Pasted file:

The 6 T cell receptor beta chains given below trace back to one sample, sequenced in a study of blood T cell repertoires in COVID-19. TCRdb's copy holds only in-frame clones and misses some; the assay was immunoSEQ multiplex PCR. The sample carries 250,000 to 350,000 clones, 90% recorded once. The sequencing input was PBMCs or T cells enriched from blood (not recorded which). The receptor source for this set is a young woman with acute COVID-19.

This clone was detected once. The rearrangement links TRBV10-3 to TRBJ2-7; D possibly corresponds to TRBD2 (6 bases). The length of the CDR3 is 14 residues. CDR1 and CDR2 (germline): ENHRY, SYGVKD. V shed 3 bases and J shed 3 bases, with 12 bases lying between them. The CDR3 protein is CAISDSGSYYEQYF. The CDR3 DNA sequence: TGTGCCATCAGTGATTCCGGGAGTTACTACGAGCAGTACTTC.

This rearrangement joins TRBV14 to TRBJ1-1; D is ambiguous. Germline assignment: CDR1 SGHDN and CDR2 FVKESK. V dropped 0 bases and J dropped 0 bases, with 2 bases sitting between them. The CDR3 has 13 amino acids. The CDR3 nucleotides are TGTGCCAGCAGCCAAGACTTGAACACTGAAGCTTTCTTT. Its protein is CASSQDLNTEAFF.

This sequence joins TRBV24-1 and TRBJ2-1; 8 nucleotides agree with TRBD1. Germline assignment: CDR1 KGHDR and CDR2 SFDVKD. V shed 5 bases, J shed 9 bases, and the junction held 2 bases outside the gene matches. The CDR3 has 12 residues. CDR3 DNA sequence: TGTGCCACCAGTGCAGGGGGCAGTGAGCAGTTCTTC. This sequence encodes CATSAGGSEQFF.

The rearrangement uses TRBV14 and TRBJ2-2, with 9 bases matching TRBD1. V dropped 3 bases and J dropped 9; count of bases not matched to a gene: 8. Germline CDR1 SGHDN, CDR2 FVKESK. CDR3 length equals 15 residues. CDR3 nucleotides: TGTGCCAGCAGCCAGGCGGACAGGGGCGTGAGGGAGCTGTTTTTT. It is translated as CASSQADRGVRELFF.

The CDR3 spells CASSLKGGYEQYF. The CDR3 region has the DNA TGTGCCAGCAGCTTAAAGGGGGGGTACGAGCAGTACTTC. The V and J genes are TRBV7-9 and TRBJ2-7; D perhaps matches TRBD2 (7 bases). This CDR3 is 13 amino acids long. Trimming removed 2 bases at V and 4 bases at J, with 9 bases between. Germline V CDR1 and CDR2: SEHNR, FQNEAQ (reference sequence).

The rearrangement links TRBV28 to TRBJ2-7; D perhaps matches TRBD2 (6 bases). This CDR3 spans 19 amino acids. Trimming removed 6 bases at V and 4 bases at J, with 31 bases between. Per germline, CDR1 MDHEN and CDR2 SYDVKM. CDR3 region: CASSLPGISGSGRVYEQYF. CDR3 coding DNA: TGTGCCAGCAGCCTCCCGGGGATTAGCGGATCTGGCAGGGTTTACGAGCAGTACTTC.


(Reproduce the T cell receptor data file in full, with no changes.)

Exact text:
The 6 T cell receptor beta chains given below trace back to one sample, sequenced in a study of blood T cell repertoires in COVID-19. TCRdb's copy holds only in-frame clones and misses some; the assay was immunoSEQ multiplex PCR. The sample carries 250,000 to 350,000 clones, 90% recorded once. The sequencing input was PBMCs or T cells enriched from blood (not recorded which). The receptor source for this set is a young woman with acute COVID-19.

This clone was detected once. The rearrangement links TRBV10-3 to TRBJ2-7; D possibly corresponds to TRBD2 (6 bases). The length of the CDR3 is 14 residues. CDR1 and CDR2 (germline): ENHRY, SYGVKD. V shed 3 bases and J shed 3 bases, with 12 bases lying between them. The CDR3 protein is CAISDSGSYYEQYF. The CDR3 DNA sequence: TGTGCCATCAGTGATTCCGGGAGTTACTACGAGCAGTACTTC.

This rearrangement joins TRBV14 to TRBJ1-1; D is ambiguous. Germline assignment: CDR1 SGHDN and CDR2 FVKESK. V dropped 0 bases and J dropped 0 bases, with 2 bases sitting between them. The CDR3 has 13 amino acids. The CDR3 nucleotides are TGTGCCAGCAGCCAAGACTTGAACACTGAAGCTTTCTTT. Its protein is CASSQDLNTEAFF.

This sequence joins TRBV24-1 and TRBJ2-1; 8 nucleotides agree with TRBD1. Germline assignment: CDR1 KGHDR and CDR2 SFDVKD. V shed 5 bases, J shed 9 bases, and the junction held 2 bases outside the gene matches. The CDR3 has 12 residues. CDR3 DNA sequence: TGTGCCACCAGTGCAGGGGGCAGTGAGCAGTTCTTC. This sequence encodes CATSAGGSEQFF.

The rearrangement uses TRBV14 and TRBJ2-2, with 9 bases matching TRBD1. V dropped 3 bases and J dropped 9; count of bases not matched to a gene: 8. Germline CDR1 SGHDN, CDR2 FVKESK. CDR3 length equals 15 residues. CDR3 nucleotides: TGTGCCAGCAGCCAGGCGGACAGGGGCGTGAGGGAGCTGTTTTTT. It is translated as CASSQADRGVRELFF.

The CDR3 spells CASSLKGGYEQYF. The CDR3 region has the DNA TGTGCCAGCAGCTTAAAGGGGGGGTACGAGCAGTACTTC. The V and J genes are TRBV7-9 and TRBJ2-7; D perhaps matches TRBD2 (7 bases). This CDR3 is 13 amino acids long. Trimming removed 2 bases at V and 4 bases at J, with 9 bases between. Germline V CDR1 and CDR2: SEHNR, FQNEAQ (reference sequence).

The rearrangement links TRBV28 to TRBJ2-7; D perhaps matches TRBD2 (6 bases). This CDR3 spans 19 amino acids. Trimming removed 6 bases at V and 4 bases at J, with 31 bases between. Per germline, CDR1 MDHEN and CDR2 SYDVKM. CDR3 region: CASSLPGISGSGRVYEQYF. CDR3 coding DNA: TGTGCCAGCAGCCTCCCGGGGATTAGCGGATCTGGCAGGGTTTACGAGCAGTACTTC.